Holberg, British Columbia
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Holberg (pop. 200) is a small settlement on northern Vancouver Island, British Columbia, Canada at .The community was established in the early 1900s by Danish settlers who named their new home in honour of Baron Ludwig Holberg.
Holberg has always been noted for logging and copious amounts of precipitation.
Up on one of the roads of Holberg is a small school called San Josef Elementary. There has never been a large number of children there.
Holberg is serviced by an AM radio station, CFHG 1490. CFHG began operations on April 16, 1963 from studios at CFS Holberg. The station primarily aired the programs of Vancouver CBC Radio station CBU, but it also aired local programs produced by volunteer staff at the station. CFHG, which produced up to 28 hours of local programming per week in the beginning, gradually increased its local programming content to as much as 68 hours a week by 1984. When CFS Holberg closed and was mostly dismantled in 1990 due to budget cuts, CFHG was sold to Western Forest Products Ltd. and became a community-owned full rebroadcaster of CBU. Like other CBC Radio One repeaters on Vancouver Island, CFHG now rebroadcasts CBCV-FM Victoria.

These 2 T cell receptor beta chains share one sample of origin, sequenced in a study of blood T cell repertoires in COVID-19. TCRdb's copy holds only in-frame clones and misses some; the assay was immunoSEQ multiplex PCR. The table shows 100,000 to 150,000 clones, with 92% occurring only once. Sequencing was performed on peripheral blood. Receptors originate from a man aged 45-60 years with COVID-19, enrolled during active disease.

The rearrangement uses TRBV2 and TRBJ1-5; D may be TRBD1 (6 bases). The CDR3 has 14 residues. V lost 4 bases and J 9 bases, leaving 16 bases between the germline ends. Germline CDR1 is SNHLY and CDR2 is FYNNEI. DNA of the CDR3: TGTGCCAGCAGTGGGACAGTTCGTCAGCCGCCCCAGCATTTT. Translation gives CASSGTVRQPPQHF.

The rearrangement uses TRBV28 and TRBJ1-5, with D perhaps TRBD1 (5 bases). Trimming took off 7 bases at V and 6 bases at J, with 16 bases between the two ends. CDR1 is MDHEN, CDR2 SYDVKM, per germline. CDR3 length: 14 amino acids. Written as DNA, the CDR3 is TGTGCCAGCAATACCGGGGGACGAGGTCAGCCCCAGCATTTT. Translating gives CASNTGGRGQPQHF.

Visitors to Holberg are typically passing through to one of the fabulous natural parks that are made accessible through the ongoing logging in the area. With the exception of Winter Harbour, land access to San Josef Bay, Raft Cove Provincial Park, and Cape Scott Provincial Park is all by way of Holberg. The town itself carries its own interesting history and is worthy of a quick stop to see the remnants of what was once the world's largest floating town.
Despite the very low population, the Scarlet Ibis Pub remains in operation, providing a relaxing, family friendly stop on the way to and from the surrounding destinations.